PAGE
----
More African cities participate in survey that tracks the development of urban green spaces
As the world’s cities continue to expand, the value of green spaces is being recognised for the vital role they play. However, it is also a major challenge, particularly for developing nations where there is pressure for space, resources and development. That’s why it is encouraging to see an increasing number of cities signing up for the Husqvarna Urban Green Space Index (HUGSI), particularly cities on the African continent.
This is according to Pieter Smuts, Managing Director for Husqvarna South Africa who says that HUGSI is an index that supports and safeguards the greening ambition of global cities. “Run annually since 2016 and growing each year, HUGSI now compares the level of greenness in 255 cities from 60 countries,” he explains.
Using Artificial Intelligence and satellite data to monitor urban green spaces globally, HUGSI compares land usage year on year in these cities, assessing whether the changes are positive or negative from a vegetation perspective.
“Green spaces are the lungs of a city. They are critical for the sustainability of urban areas so it is exciting that 22 new cities have signed up with HUGSI in the past year,” Pieter continues. “The Index now surveys 11 cities in Africa, increasing the scope of HUGSI on the continent and confirming its importance in urban and spatial planning, particularly for governments and NGOs that look after the environment.”
Africa’s Top 5 Cities for Green Space
Durban has always been a top performer in the Index so it is no surprise that it has again taken the top spot in Africa and fifth place in the global ranking! In fact, in 2019, Durban was named the top city worldwide and in 2020, it ranked among the Top 5 cities with the highest tree coverage globally.
“Durban has earned its title as a Global Green Model City many times over,” says Pieter. “However, the Index shows that there hasn’t been much change from last year for Durban, despite the diversification of the metrics used in 2022. What is heartening, though, is that two other South African cities, namely Johannesburg and Tshwane also feature among the top 5 African countries.”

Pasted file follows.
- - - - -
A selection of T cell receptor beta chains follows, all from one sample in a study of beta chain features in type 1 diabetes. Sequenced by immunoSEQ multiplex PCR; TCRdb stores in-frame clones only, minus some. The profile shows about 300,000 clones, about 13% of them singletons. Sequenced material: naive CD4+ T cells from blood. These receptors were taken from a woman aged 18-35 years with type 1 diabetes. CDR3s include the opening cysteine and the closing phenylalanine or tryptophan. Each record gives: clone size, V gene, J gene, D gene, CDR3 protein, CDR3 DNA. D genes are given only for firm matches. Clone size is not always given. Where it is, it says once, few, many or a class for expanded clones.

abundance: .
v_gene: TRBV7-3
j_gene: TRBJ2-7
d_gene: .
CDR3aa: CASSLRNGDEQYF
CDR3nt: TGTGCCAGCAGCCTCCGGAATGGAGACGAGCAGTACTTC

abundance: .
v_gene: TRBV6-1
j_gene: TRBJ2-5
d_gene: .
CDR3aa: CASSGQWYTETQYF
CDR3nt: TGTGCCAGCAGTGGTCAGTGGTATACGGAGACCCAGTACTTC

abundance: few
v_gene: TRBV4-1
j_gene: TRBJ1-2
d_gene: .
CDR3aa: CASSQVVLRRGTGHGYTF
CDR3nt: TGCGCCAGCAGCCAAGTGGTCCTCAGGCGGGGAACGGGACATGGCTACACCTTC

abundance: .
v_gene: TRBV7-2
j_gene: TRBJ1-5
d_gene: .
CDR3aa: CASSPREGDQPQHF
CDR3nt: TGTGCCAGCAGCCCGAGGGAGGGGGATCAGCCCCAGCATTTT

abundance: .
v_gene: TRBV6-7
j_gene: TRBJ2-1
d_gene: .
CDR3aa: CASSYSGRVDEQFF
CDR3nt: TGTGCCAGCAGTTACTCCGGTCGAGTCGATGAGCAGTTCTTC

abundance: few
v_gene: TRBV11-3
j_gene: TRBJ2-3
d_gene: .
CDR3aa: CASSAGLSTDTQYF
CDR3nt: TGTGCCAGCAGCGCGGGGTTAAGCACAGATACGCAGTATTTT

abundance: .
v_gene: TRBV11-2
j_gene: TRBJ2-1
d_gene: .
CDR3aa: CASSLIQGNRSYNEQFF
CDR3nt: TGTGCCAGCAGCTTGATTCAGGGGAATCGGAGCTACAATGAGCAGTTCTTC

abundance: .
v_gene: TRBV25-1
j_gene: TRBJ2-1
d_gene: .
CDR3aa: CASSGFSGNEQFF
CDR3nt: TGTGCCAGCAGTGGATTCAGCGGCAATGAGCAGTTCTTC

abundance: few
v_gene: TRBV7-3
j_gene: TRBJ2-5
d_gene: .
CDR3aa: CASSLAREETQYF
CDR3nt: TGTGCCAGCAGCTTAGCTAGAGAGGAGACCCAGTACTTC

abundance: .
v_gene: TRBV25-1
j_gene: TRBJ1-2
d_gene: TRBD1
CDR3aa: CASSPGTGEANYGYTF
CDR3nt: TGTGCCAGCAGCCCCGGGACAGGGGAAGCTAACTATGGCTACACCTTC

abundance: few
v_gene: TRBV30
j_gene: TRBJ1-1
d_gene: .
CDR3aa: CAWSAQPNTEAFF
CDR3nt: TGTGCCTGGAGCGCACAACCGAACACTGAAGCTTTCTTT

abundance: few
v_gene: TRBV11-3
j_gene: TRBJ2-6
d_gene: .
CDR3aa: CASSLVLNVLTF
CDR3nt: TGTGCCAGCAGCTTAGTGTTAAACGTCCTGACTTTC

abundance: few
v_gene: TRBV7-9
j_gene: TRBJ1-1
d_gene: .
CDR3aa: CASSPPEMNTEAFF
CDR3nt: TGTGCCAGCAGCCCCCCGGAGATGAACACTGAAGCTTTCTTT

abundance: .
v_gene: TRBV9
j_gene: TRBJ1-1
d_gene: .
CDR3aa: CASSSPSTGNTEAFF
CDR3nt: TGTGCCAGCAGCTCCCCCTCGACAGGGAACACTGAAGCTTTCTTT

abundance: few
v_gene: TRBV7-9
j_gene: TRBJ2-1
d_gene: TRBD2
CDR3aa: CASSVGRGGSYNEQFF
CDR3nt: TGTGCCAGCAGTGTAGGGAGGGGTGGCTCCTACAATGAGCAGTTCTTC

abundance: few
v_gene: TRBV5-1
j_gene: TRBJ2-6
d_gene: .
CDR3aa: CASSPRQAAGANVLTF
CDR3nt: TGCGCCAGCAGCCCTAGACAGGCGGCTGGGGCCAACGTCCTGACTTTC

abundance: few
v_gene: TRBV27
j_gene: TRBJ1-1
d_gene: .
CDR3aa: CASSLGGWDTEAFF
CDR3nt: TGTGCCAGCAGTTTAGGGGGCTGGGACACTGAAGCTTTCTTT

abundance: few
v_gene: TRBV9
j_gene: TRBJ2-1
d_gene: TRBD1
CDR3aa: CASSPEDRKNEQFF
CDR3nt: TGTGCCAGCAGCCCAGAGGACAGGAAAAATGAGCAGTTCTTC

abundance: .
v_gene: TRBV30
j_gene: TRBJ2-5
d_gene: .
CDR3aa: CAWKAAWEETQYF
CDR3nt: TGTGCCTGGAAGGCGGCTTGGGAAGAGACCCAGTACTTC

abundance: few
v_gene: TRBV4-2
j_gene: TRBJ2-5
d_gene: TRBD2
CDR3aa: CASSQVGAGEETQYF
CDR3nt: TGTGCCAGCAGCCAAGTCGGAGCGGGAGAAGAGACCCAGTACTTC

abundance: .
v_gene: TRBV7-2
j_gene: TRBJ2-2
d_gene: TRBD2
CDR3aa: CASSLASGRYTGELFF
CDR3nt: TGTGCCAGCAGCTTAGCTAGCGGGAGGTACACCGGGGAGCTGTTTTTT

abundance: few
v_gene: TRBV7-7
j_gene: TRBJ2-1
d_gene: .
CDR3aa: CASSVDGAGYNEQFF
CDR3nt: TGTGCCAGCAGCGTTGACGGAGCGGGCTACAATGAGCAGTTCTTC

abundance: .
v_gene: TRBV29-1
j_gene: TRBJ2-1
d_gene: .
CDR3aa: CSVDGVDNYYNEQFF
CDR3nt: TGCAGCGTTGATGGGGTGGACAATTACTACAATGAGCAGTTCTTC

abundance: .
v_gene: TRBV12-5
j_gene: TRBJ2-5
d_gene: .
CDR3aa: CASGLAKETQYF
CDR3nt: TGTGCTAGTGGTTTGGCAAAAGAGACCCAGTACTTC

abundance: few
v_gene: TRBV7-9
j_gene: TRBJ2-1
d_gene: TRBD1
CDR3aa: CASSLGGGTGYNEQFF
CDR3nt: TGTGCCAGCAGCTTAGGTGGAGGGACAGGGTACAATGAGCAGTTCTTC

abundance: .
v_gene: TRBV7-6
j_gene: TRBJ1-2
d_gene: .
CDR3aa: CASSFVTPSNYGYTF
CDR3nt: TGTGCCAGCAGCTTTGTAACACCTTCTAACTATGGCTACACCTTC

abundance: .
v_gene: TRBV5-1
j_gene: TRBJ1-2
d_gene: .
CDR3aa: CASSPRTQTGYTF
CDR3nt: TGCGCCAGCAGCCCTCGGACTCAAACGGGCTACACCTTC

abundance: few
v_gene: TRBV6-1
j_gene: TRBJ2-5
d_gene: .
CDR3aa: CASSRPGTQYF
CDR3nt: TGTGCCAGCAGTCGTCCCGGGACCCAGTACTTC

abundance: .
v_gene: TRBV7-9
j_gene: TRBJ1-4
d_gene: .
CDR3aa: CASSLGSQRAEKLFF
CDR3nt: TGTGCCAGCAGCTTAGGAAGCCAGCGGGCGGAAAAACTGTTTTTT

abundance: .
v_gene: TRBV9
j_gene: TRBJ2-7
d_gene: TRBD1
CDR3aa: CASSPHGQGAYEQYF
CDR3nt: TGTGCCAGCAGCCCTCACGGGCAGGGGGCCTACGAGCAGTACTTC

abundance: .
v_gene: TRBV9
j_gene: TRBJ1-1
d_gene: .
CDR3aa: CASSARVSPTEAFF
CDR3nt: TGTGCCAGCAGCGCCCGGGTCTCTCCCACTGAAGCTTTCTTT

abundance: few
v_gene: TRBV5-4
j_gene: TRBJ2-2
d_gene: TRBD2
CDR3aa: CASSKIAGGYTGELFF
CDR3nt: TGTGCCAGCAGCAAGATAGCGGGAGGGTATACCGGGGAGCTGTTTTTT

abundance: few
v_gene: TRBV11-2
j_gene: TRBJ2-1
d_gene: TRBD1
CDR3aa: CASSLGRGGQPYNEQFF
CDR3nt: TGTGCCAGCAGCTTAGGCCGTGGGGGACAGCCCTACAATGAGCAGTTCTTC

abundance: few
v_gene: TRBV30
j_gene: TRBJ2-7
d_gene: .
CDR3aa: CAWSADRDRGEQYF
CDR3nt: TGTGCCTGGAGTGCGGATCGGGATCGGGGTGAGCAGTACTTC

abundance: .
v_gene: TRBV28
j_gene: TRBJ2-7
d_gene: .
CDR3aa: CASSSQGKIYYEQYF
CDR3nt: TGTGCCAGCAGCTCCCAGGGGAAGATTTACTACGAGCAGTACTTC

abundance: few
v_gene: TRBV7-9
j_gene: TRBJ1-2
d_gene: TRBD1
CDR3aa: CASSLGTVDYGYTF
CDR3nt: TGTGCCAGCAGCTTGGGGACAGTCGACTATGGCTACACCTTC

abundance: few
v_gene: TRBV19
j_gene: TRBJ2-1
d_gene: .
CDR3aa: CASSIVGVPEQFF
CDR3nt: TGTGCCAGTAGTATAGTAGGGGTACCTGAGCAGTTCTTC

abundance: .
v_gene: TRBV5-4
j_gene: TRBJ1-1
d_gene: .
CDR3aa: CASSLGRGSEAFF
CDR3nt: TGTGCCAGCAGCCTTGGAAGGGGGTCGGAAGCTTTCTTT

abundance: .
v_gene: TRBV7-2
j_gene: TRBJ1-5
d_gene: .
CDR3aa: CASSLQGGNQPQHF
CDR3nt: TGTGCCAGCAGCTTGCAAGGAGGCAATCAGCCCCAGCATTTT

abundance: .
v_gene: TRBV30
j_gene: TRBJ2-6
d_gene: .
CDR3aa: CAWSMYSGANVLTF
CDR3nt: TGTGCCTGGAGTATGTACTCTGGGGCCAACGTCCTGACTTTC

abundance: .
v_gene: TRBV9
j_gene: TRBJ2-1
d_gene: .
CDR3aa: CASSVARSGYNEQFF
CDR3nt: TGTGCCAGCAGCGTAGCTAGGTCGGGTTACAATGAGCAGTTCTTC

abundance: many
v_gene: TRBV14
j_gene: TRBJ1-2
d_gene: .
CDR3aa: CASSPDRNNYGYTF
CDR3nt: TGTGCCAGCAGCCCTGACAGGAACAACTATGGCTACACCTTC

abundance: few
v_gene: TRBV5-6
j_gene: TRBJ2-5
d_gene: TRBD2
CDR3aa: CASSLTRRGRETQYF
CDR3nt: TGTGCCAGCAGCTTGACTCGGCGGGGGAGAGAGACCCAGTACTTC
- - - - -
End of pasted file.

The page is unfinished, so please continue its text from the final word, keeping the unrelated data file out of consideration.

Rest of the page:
|City||Ranking in Africa||Global Ranking|
|Dar es Salaam||2||49|
Diversification of Metrics
This year, HUGSI introduced two new categories to their index: Climate Zone and Population Density. Pieter says that by comparing cities using these additional classifications, it enables better benchmarking. There is also new functionality where Key Performance Indicators (KPIs) are recommended for each city to aid their efforts in becoming greener. “The intention is that cities can take advantage of this data to continuously quantify their urban green spaces which will assist city planners and municipalities, in addition to tracking changes over time and benchmarking against other global cities.”
HUGSI is encouraging more and more cities to monitor their green spaces and recognise that trees and other vegetation play a vital role in a healthy and well-functioning city. In fact, studies have shown that green spaces not only have a positive effect on biodiversity, climate, air quality and wellness but cities with higher amounts of green spaces are also better environments to live and work in.
“HUGSI is like a fitness app for urban green space. The fact that we have more African cities coming on board confirms that the greening of our cities isn’t limited to developed countries. HUGSI will help these cities identify long-term, measurable solutions that foster an agreeable environment for the transition to a climate resilient and more sustainable city,” concludes Pieter.
For more information on HUGSI and to view all the rankings, results and recommendations per city, visit: https://hugsi.green/.